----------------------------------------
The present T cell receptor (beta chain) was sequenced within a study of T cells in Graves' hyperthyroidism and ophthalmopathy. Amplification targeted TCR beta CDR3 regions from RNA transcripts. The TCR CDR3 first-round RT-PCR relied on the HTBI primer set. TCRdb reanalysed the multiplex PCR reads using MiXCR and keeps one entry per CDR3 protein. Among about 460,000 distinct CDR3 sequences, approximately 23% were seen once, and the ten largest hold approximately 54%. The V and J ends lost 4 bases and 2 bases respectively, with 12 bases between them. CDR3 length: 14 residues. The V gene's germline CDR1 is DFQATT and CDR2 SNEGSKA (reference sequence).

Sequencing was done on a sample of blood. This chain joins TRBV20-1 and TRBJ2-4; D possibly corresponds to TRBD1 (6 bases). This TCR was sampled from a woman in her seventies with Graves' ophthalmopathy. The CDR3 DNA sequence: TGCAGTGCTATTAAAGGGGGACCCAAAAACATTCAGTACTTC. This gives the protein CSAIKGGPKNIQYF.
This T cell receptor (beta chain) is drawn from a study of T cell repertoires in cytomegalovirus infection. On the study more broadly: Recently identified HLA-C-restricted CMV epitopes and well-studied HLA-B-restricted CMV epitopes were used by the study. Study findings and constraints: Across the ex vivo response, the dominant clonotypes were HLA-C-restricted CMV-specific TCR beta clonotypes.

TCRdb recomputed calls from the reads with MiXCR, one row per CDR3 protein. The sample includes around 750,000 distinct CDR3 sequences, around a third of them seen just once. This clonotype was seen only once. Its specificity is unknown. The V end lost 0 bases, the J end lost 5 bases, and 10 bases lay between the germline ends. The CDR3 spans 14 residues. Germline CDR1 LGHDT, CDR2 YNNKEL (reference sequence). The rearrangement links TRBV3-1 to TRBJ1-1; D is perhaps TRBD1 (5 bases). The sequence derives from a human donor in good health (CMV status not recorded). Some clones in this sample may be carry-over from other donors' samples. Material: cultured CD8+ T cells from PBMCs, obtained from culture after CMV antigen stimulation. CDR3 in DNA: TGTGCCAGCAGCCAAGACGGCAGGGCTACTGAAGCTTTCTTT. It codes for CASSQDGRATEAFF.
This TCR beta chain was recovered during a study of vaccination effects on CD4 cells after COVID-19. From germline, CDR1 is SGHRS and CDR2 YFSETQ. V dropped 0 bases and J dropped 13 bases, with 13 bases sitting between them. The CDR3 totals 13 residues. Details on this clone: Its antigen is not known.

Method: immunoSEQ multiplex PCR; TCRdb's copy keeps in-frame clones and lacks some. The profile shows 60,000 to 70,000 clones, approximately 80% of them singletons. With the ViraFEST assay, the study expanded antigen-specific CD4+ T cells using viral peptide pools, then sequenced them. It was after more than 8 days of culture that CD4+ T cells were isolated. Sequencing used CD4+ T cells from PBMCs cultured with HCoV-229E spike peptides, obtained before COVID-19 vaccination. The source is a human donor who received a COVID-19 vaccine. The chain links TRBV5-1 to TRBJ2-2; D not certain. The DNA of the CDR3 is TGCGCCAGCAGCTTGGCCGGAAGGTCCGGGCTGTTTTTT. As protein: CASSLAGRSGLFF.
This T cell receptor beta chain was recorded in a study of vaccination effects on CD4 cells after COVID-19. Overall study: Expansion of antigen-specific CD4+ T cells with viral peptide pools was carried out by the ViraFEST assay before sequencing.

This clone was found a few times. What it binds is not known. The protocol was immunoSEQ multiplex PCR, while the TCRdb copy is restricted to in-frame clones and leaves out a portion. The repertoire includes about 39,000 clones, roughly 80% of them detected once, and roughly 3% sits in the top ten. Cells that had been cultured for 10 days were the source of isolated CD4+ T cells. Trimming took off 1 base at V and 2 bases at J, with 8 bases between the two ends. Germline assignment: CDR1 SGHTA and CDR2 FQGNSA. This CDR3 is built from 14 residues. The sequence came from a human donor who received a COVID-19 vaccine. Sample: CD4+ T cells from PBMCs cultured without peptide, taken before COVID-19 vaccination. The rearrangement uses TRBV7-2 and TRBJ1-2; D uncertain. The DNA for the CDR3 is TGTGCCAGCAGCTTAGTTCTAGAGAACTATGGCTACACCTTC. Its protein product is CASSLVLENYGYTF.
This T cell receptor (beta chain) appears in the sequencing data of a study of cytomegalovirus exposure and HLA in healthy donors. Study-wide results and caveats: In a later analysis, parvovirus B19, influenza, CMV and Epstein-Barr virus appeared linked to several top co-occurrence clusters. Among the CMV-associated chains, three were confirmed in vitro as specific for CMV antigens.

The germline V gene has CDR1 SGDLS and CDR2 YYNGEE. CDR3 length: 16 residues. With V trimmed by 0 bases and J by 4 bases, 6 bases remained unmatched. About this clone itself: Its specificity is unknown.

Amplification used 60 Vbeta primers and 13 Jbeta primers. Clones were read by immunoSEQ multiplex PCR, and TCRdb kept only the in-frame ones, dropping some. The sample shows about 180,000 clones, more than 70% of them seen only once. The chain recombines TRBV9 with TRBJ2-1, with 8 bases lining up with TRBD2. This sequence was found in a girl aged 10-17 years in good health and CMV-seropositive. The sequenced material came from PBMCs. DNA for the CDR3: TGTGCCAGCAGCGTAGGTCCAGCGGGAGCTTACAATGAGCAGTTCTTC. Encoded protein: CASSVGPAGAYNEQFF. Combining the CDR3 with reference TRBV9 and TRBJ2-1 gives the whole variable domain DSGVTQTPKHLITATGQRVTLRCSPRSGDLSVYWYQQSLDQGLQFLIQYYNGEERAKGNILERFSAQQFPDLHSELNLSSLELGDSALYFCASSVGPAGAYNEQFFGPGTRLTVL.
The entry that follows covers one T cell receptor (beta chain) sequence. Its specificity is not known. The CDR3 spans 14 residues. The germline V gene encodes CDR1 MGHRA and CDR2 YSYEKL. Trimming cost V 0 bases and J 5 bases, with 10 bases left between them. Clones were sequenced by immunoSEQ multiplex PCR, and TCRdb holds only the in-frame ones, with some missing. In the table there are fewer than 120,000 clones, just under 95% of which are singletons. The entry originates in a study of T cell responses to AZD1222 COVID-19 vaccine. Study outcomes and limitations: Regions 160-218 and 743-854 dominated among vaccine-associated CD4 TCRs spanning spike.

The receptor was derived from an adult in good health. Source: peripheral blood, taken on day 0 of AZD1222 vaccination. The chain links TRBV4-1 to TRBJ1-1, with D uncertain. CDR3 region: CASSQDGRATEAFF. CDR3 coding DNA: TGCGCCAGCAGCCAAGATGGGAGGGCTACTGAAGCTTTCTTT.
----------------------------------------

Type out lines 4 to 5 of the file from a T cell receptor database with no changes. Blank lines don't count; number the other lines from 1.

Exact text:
TCRdb recomputed calls from the reads with MiXCR, one row per CDR3 protein. The sample includes around 750,000 distinct CDR3 sequences, around a third of them seen just once. This clonotype was seen only once. Its specificity is unknown. The V end lost 0 bases, the J end lost 5 bases, and 10 bases lay between the germline ends. The CDR3 spans 14 residues. Germline CDR1 LGHDT, CDR2 YNNKEL (reference sequence). The rearrangement links TRBV3-1 to TRBJ1-1; D is perhaps TRBD1 (5 bases). The sequence derives from a human donor in good health (CMV status not recorded). Some clones in this sample may be carry-over from other donors' samples. Material: cultured CD8+ T cells from PBMCs, obtained from culture after CMV antigen stimulation. CDR3 in DNA: TGTGCCAGCAGCCAAGACGGCAGGGCTACTGAAGCTTTCTTT. It codes for CASSQDGRATEAFF.
This TCR beta chain was recovered during a study of vaccination effects on CD4 cells after COVID-19. From germline, CDR1 is SGHRS and CDR2 YFSETQ. V dropped 0 bases and J dropped 13 bases, with 13 bases sitting between them. The CDR3 totals 13 residues. Details on this clone: Its antigen is not known.